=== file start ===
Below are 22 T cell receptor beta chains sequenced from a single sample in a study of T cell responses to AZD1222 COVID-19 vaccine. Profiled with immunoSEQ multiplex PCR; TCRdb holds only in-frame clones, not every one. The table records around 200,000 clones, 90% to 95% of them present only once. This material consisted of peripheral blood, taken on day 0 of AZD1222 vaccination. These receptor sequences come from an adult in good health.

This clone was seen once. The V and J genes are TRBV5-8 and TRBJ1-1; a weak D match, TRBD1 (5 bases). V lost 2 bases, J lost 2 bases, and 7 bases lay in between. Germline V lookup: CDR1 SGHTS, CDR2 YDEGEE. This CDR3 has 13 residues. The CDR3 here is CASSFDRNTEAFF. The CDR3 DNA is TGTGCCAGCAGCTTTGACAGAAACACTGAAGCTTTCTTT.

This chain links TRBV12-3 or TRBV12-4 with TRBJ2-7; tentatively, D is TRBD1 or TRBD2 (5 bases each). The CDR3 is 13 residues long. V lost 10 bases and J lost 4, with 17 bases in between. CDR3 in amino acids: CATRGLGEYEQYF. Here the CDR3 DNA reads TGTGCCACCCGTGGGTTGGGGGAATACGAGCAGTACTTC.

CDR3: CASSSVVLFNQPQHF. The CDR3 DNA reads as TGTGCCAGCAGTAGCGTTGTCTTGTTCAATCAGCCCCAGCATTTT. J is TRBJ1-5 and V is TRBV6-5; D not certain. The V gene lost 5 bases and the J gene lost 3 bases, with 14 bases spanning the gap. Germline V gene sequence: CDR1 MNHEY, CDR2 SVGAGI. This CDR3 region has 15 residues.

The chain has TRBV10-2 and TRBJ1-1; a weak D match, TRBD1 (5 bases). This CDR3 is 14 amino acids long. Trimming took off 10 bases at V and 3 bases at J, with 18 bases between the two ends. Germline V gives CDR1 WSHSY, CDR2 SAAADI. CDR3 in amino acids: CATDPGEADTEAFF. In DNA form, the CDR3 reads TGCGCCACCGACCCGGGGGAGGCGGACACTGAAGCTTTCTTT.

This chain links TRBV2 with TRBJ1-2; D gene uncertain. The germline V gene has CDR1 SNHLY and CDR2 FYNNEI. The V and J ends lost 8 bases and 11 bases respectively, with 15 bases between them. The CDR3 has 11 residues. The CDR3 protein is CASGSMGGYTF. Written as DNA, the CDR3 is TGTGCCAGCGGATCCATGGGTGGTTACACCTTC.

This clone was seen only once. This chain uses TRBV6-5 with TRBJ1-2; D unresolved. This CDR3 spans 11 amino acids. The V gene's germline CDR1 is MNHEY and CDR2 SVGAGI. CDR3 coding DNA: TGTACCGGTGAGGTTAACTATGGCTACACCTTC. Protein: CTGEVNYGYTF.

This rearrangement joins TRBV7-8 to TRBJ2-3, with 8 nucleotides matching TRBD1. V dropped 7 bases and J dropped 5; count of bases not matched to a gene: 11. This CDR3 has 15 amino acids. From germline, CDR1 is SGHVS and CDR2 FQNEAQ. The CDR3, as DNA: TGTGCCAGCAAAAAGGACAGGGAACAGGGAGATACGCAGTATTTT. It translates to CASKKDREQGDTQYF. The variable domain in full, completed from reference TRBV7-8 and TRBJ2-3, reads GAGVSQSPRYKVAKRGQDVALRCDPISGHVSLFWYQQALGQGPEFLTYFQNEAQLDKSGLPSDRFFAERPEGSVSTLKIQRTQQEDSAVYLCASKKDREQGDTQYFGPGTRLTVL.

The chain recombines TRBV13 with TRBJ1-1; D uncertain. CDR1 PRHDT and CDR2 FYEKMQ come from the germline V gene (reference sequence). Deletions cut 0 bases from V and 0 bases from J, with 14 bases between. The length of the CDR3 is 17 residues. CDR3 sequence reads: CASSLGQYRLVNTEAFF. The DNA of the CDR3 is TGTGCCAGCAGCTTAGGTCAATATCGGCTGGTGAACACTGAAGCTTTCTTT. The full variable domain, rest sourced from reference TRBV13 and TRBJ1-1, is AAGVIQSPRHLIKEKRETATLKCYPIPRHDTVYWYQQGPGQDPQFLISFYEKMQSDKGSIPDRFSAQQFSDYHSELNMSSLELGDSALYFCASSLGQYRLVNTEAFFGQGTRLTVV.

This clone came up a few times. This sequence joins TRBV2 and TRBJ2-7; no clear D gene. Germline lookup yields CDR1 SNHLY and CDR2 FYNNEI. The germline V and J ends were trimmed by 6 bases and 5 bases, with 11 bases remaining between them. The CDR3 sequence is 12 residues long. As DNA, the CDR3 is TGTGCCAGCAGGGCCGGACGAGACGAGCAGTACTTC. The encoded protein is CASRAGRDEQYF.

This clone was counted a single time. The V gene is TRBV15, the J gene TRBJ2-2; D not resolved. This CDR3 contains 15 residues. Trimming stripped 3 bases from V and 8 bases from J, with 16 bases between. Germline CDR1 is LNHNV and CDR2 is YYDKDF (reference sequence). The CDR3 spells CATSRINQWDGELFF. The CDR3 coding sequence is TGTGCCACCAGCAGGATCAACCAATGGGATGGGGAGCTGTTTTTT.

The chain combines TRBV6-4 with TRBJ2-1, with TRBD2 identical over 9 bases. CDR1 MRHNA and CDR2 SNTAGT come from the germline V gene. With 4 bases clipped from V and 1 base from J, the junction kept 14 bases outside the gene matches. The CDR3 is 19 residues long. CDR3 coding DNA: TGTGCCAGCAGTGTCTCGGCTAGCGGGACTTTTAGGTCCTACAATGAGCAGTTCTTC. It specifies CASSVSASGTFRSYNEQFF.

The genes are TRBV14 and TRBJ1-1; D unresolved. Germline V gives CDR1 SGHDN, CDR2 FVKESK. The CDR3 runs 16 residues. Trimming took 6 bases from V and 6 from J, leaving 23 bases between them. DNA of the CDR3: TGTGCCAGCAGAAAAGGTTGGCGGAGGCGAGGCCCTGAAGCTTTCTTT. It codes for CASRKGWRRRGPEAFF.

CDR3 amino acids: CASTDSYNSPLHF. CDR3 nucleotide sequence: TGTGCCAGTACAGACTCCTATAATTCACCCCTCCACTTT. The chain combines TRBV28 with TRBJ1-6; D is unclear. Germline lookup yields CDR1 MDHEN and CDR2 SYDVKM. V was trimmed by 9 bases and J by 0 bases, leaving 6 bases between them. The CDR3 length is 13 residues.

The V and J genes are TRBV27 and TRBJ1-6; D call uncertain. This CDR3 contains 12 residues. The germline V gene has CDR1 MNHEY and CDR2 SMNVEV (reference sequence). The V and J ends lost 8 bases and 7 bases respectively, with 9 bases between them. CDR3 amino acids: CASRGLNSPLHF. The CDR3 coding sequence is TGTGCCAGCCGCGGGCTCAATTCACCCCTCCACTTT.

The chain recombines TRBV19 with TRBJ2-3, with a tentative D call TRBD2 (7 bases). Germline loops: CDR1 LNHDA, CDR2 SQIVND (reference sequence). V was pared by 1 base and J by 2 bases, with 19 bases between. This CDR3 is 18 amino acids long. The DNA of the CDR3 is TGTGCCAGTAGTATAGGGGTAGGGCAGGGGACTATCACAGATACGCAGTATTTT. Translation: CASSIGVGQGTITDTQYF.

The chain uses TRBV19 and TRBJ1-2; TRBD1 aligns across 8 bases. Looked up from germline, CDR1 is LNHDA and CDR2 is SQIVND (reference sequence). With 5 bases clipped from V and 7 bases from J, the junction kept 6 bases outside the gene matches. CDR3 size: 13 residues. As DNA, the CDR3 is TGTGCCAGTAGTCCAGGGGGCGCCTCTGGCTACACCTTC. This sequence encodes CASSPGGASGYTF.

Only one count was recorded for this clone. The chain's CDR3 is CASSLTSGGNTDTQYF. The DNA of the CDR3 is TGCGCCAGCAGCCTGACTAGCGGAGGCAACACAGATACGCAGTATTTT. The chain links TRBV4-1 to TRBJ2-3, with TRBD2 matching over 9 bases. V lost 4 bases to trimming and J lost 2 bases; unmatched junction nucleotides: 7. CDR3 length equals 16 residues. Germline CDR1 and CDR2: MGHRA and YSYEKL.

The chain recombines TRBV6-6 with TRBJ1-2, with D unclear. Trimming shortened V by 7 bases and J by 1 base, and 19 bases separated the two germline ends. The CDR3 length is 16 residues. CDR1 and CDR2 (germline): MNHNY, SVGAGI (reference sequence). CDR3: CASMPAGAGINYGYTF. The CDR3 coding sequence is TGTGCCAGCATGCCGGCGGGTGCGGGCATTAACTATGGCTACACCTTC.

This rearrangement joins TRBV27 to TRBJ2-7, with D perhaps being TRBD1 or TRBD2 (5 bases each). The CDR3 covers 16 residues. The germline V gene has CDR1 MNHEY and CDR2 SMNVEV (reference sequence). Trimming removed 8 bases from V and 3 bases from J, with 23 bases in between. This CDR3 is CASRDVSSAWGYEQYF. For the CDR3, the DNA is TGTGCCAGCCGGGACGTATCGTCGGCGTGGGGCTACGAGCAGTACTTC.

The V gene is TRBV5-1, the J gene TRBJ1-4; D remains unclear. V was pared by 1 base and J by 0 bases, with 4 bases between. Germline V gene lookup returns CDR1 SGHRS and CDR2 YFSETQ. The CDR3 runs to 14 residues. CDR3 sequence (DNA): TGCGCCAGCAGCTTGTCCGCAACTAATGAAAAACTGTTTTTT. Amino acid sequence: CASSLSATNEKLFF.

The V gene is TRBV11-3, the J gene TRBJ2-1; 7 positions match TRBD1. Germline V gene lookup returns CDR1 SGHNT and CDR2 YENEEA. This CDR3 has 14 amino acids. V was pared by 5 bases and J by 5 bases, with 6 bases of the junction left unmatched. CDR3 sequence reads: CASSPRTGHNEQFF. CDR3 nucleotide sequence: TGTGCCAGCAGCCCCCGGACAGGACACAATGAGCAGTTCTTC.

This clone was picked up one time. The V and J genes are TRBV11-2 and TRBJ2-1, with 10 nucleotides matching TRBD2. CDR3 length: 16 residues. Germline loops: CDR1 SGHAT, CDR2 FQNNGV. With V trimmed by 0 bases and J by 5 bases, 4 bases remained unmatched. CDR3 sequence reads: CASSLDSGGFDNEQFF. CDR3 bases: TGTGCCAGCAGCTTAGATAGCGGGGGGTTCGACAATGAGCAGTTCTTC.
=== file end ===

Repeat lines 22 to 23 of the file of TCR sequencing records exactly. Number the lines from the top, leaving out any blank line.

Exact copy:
The V gene is TRBV11-3, the J gene TRBJ2-1; 7 positions match TRBD1. Germline V gene lookup returns CDR1 SGHNT and CDR2 YENEEA. This CDR3 has 14 amino acids. V was pared by 5 bases and J by 5 bases, with 6 bases of the junction left unmatched. CDR3 sequence reads: CASSPRTGHNEQFF. CDR3 nucleotide sequence: TGTGCCAGCAGCCCCCGGACAGGACACAATGAGCAGTTCTTC.

This clone was picked up one time. The V and J genes are TRBV11-2 and TRBJ2-1, with 10 nucleotides matching TRBD2. CDR3 length: 16 residues. Germline loops: CDR1 SGHAT, CDR2 FQNNGV. With V trimmed by 0 bases and J by 5 bases, 4 bases remained unmatched. CDR3 sequence reads: CASSLDSGGFDNEQFF. CDR3 bases: TGTGCCAGCAGCTTAGATAGCGGGGGGTTCGACAATGAGCAGTTCTTC.